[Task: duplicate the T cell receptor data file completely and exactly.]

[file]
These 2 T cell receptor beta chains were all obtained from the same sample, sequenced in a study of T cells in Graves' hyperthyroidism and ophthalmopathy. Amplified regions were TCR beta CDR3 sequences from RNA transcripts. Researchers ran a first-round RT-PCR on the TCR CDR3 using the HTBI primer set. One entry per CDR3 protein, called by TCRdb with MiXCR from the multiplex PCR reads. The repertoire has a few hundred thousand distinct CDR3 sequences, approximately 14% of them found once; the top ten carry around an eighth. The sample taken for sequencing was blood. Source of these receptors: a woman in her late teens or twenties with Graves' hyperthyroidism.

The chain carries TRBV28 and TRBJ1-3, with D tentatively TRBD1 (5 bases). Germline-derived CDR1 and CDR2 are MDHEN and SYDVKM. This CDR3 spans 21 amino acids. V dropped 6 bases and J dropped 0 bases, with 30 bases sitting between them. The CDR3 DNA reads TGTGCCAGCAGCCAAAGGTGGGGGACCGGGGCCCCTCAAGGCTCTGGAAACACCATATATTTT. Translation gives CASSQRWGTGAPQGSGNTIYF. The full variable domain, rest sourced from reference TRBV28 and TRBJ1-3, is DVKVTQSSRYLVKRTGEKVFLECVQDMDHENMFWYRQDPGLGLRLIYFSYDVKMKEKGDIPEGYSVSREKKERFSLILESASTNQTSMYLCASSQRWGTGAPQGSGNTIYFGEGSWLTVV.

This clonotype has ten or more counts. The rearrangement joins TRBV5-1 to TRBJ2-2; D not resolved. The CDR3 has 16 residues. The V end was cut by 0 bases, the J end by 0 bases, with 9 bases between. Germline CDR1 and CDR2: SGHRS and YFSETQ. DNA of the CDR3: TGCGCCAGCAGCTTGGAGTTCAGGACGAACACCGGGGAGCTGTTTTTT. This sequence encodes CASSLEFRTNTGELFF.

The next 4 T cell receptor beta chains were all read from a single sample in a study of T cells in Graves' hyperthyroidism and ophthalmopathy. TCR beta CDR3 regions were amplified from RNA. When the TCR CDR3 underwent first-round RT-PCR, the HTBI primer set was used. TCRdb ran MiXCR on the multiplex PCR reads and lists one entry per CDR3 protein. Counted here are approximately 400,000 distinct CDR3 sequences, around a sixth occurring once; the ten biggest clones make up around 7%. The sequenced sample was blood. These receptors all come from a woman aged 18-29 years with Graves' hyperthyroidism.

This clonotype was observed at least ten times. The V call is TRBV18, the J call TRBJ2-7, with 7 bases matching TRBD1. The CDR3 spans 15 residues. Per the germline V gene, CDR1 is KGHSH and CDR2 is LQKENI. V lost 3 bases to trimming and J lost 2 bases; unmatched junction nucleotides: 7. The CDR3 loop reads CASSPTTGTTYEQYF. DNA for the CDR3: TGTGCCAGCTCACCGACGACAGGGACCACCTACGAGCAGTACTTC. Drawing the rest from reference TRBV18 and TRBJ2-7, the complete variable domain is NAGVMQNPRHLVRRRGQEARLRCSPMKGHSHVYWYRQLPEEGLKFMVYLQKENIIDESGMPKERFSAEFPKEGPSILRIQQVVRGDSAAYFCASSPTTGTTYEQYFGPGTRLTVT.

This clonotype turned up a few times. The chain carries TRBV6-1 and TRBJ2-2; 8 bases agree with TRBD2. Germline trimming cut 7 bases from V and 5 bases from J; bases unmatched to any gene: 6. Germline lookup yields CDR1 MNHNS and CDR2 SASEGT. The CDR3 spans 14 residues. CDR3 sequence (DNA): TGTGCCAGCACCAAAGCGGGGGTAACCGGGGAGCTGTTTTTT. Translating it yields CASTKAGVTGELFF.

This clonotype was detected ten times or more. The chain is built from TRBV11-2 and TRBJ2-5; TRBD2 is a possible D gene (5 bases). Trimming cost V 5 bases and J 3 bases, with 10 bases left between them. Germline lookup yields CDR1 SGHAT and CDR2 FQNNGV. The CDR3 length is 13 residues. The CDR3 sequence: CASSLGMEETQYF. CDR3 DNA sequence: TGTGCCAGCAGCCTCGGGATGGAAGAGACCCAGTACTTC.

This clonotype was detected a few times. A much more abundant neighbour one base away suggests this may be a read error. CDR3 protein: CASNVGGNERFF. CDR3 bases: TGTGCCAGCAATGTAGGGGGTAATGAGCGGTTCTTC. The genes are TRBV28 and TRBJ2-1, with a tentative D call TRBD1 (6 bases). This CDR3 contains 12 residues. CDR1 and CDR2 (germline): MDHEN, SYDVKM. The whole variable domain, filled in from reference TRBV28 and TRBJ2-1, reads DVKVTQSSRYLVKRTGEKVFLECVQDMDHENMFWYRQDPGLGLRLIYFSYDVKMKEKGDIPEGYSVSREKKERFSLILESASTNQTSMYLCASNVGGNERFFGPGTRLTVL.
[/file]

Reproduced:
These 2 T cell receptor beta chains were all obtained from the same sample, sequenced in a study of T cells in Graves' hyperthyroidism and ophthalmopathy. Amplified regions were TCR beta CDR3 sequences from RNA transcripts. Researchers ran a first-round RT-PCR on the TCR CDR3 using the HTBI primer set. One entry per CDR3 protein, called by TCRdb with MiXCR from the multiplex PCR reads. The repertoire has a few hundred thousand distinct CDR3 sequences, approximately 14% of them found once; the top ten carry around an eighth. The sample taken for sequencing was blood. Source of these receptors: a woman in her late teens or twenties with Graves' hyperthyroidism.

The chain carries TRBV28 and TRBJ1-3, with D tentatively TRBD1 (5 bases). Germline-derived CDR1 and CDR2 are MDHEN and SYDVKM. This CDR3 spans 21 amino acids. V dropped 6 bases and J dropped 0 bases, with 30 bases sitting between them. The CDR3 DNA reads TGTGCCAGCAGCCAAAGGTGGGGGACCGGGGCCCCTCAAGGCTCTGGAAACACCATATATTTT. Translation gives CASSQRWGTGAPQGSGNTIYF. The full variable domain, rest sourced from reference TRBV28 and TRBJ1-3, is DVKVTQSSRYLVKRTGEKVFLECVQDMDHENMFWYRQDPGLGLRLIYFSYDVKMKEKGDIPEGYSVSREKKERFSLILESASTNQTSMYLCASSQRWGTGAPQGSGNTIYFGEGSWLTVV.

This clonotype has ten or more counts. The rearrangement joins TRBV5-1 to TRBJ2-2; D not resolved. The CDR3 has 16 residues. The V end was cut by 0 bases, the J end by 0 bases, with 9 bases between. Germline CDR1 and CDR2: SGHRS and YFSETQ. DNA of the CDR3: TGCGCCAGCAGCTTGGAGTTCAGGACGAACACCGGGGAGCTGTTTTTT. This sequence encodes CASSLEFRTNTGELFF.

The next 4 T cell receptor beta chains were all read from a single sample in a study of T cells in Graves' hyperthyroidism and ophthalmopathy. TCR beta CDR3 regions were amplified from RNA. When the TCR CDR3 underwent first-round RT-PCR, the HTBI primer set was used. TCRdb ran MiXCR on the multiplex PCR reads and lists one entry per CDR3 protein. Counted here are approximately 400,000 distinct CDR3 sequences, around a sixth occurring once; the ten biggest clones make up around 7%. The sequenced sample was blood. These receptors all come from a woman aged 18-29 years with Graves' hyperthyroidism.

This clonotype was observed at least ten times. The V call is TRBV18, the J call TRBJ2-7, with 7 bases matching TRBD1. The CDR3 spans 15 residues. Per the germline V gene, CDR1 is KGHSH and CDR2 is LQKENI. V lost 3 bases to trimming and J lost 2 bases; unmatched junction nucleotides: 7. The CDR3 loop reads CASSPTTGTTYEQYF. DNA for the CDR3: TGTGCCAGCTCACCGACGACAGGGACCACCTACGAGCAGTACTTC. Drawing the rest from reference TRBV18 and TRBJ2-7, the complete variable domain is NAGVMQNPRHLVRRRGQEARLRCSPMKGHSHVYWYRQLPEEGLKFMVYLQKENIIDESGMPKERFSAEFPKEGPSILRIQQVVRGDSAAYFCASSPTTGTTYEQYFGPGTRLTVT.

This clonotype turned up a few times. The chain carries TRBV6-1 and TRBJ2-2; 8 bases agree with TRBD2. Germline trimming cut 7 bases from V and 5 bases from J; bases unmatched to any gene: 6. Germline lookup yields CDR1 MNHNS and CDR2 SASEGT. The CDR3 spans 14 residues. CDR3 sequence (DNA): TGTGCCAGCACCAAAGCGGGGGTAACCGGGGAGCTGTTTTTT. Translating it yields CASTKAGVTGELFF.

This clonotype was detected ten times or more. The chain is built from TRBV11-2 and TRBJ2-5; TRBD2 is a possible D gene (5 bases). Trimming cost V 5 bases and J 3 bases, with 10 bases left between them. Germline lookup yields CDR1 SGHAT and CDR2 FQNNGV. The CDR3 length is 13 residues. The CDR3 sequence: CASSLGMEETQYF. CDR3 DNA sequence: TGTGCCAGCAGCCTCGGGATGGAAGAGACCCAGTACTTC.

This clonotype was detected a few times. A much more abundant neighbour one base away suggests this may be a read error. CDR3 protein: CASNVGGNERFF. CDR3 bases: TGTGCCAGCAATGTAGGGGGTAATGAGCGGTTCTTC. The genes are TRBV28 and TRBJ2-1, with a tentative D call TRBD1 (6 bases). This CDR3 contains 12 residues. CDR1 and CDR2 (germline): MDHEN, SYDVKM. The whole variable domain, filled in from reference TRBV28 and TRBJ2-1, reads DVKVTQSSRYLVKRTGEKVFLECVQDMDHENMFWYRQDPGLGLRLIYFSYDVKMKEKGDIPEGYSVSREKKERFSLILESASTNQTSMYLCASNVGGNERFFGPGTRLTVL.